France confirmed for the first time Saturday that Islamist militant Abdelhamid Abou Zeid was killed amid fighting by French forces in northern Mali late last month.
Abou Zeid’s death in the Ifoghas Mountains had been widely reported but the French government declined to confirm it pending the results of DNA testing.
The death of one of the major figures in al Qaeda in the Islamic Maghreb “marks an important stage in the struggle against terrorism in the Sahel,” said a statement from the office of French President Francois Hollande.
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Abou Zeid was considered one of the group’s most ruthless commanders, having seized at least a dozen foreigners for ransom.
The French president’s office said there was no new information regarding a second man reported to have been killed in the fighting in northern Mali, jihadist commander, Moktar Belmoktar. DNA testing was also being conducted to confirm his death.
Belmoktar is believed to be behind a large scale attack at an Algerian gas plant in January that left dozens of hostages and militants dead.
At the beginning of this year, Abou Zeid joined other Islamist forces making a push southward toward the capital, Bamako.
But when the Islamist advances prompted a French intervention, he moved to the area around the less accessible city of Kidal, close to the virtually impenetrable Ifoghas Mountains.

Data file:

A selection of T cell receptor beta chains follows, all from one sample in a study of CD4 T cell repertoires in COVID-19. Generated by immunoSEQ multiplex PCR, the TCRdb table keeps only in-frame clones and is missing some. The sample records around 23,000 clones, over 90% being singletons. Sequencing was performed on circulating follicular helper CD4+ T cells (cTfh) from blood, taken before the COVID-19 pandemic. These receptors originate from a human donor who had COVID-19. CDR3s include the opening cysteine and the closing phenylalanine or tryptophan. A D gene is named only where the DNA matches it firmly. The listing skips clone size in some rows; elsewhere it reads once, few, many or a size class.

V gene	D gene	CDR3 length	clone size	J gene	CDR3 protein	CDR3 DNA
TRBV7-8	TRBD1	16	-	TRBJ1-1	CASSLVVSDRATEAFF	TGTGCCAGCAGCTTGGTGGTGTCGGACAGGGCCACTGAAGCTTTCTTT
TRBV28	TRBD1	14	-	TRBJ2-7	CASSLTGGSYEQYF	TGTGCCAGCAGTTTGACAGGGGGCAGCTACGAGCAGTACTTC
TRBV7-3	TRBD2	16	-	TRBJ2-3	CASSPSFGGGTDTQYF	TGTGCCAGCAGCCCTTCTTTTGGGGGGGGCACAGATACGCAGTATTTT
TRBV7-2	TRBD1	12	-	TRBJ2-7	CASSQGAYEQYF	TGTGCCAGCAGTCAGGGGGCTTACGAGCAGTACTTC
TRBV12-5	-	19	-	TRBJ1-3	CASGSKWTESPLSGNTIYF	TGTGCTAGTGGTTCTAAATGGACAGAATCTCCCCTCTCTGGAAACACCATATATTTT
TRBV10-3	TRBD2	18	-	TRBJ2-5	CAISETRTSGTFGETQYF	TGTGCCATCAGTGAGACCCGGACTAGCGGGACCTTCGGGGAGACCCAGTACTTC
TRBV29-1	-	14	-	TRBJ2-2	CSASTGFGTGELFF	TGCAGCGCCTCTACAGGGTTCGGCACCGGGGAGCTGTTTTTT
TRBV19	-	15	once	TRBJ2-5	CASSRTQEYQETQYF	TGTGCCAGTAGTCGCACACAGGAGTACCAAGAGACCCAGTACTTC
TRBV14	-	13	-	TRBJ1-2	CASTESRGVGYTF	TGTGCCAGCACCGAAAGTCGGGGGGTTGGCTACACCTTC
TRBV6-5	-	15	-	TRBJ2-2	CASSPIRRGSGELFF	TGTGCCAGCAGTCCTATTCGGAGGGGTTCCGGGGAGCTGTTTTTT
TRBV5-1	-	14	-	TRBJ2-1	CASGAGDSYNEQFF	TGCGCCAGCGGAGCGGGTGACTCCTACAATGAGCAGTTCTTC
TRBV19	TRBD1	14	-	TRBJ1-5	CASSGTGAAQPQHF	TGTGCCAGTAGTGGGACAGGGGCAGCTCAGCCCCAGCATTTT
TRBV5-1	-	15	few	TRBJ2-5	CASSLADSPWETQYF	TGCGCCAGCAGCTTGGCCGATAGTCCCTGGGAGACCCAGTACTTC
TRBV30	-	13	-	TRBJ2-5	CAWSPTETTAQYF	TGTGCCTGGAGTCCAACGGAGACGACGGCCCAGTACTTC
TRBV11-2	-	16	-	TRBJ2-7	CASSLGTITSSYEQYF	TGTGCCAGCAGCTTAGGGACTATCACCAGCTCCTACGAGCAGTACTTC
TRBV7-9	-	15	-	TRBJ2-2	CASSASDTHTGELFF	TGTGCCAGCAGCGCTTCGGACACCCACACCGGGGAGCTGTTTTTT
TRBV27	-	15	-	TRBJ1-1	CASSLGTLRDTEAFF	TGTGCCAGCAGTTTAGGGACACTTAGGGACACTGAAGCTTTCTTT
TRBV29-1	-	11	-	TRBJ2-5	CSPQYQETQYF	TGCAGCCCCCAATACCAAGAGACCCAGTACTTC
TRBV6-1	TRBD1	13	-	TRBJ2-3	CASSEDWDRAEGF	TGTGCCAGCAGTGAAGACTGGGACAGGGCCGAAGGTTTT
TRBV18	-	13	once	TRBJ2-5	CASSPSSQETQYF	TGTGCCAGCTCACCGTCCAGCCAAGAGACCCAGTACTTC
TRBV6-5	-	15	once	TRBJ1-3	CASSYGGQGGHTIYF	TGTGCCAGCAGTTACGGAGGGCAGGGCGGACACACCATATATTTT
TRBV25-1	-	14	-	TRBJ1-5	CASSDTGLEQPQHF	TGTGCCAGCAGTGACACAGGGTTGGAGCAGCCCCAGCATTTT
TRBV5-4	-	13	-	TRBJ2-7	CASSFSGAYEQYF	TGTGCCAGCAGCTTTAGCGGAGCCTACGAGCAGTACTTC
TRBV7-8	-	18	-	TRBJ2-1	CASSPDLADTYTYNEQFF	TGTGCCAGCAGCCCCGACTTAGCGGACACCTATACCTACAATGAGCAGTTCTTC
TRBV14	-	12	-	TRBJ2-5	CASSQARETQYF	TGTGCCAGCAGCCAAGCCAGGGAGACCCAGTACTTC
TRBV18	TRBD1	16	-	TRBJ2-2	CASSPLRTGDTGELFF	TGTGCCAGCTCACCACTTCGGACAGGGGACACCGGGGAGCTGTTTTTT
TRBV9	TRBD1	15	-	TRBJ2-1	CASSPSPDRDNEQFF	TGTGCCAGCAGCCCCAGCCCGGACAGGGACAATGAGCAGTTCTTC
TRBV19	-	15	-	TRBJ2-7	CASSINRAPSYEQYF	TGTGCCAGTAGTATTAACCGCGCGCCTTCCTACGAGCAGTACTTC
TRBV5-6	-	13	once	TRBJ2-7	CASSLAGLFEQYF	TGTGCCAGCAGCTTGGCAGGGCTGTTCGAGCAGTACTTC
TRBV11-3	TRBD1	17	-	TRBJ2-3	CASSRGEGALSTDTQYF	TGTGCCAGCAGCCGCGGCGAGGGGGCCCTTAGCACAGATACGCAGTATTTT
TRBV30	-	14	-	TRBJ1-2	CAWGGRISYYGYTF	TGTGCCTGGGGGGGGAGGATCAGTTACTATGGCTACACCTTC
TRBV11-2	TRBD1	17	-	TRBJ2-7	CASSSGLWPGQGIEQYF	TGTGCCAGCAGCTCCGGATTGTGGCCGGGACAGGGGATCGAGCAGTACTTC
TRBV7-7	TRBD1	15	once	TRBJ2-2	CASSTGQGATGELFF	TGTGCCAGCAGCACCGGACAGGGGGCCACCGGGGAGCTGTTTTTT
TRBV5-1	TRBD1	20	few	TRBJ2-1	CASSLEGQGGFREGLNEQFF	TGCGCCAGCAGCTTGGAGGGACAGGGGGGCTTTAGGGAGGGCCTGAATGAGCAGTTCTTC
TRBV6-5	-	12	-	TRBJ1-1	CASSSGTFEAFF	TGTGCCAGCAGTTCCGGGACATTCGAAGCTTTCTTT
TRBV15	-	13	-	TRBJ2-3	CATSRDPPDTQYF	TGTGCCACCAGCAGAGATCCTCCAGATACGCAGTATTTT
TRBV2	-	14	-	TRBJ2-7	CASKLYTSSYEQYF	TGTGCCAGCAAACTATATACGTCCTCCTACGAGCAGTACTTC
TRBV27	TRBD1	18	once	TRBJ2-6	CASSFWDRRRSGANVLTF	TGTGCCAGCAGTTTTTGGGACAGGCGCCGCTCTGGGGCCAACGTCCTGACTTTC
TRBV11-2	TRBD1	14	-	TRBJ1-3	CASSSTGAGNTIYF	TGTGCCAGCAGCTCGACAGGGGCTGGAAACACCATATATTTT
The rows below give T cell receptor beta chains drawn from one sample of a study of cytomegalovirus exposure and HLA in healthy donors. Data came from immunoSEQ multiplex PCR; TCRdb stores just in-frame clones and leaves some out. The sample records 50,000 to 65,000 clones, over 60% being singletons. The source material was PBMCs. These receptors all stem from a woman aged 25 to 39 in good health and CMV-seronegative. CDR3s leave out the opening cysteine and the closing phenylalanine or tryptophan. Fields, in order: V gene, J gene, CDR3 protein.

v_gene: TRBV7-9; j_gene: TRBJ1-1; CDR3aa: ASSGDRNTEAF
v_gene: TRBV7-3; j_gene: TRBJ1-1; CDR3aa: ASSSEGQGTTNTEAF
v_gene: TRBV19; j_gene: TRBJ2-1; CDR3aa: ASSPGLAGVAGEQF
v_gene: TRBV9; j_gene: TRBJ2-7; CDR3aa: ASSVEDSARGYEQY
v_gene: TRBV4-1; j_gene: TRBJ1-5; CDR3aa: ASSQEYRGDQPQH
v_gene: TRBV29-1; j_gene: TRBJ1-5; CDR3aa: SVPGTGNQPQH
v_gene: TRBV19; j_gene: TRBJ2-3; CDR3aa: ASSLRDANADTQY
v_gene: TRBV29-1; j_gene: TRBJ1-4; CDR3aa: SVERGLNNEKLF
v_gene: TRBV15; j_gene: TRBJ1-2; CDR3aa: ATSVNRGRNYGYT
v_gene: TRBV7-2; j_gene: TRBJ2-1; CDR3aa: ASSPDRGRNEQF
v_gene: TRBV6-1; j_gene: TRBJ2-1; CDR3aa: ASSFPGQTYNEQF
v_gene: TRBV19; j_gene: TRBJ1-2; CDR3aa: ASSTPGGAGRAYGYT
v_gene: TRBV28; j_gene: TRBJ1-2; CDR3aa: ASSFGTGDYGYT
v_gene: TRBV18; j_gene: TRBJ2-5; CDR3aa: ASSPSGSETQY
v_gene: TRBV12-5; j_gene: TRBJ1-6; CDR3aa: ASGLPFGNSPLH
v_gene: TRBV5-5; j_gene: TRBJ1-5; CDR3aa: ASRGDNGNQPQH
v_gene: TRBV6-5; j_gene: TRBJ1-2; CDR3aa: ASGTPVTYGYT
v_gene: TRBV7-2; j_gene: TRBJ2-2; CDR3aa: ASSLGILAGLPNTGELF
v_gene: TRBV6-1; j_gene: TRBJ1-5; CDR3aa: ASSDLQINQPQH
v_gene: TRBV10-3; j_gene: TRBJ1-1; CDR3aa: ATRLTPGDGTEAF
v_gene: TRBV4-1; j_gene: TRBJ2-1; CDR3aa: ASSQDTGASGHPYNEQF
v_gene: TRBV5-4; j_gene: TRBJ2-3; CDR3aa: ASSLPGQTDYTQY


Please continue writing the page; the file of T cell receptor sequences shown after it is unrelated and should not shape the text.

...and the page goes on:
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French and allied forces, including Malian and Chadian troops, have made significant inroads in recent weeks combating Islamist extremist fighters in Mali.
But fighting continues in the remote northeastern part of the West African nation.
Nearly 50 aerial sorties were flown in the past few days, most of them in the Ifoghas Mountains region and along the Niger river between Gao and Timbuktu, the French Defense Ministry said Thursday.
French ground forces, supported by troops from Chad, have been hunting armed terrorist groups in amongst the valleys of the massif, the ministry said.
French involvement in the conflict began on January 11, the day after militants said they had seized the city of Konna, east of Diabaly in central Mali, and were poised to advance south toward Bamako, the capital.
In total, 4,000 French soldiers are deployed in Mali, according to the French Defense Ministry website, alongside 6,300 troops from Chad and the African-led International Support Mission to Mali.
Islamist extremists carved out a large haven in northern Mali last year, taking advantage of a chaotic situation after a military coup by the separatist party MNLA.
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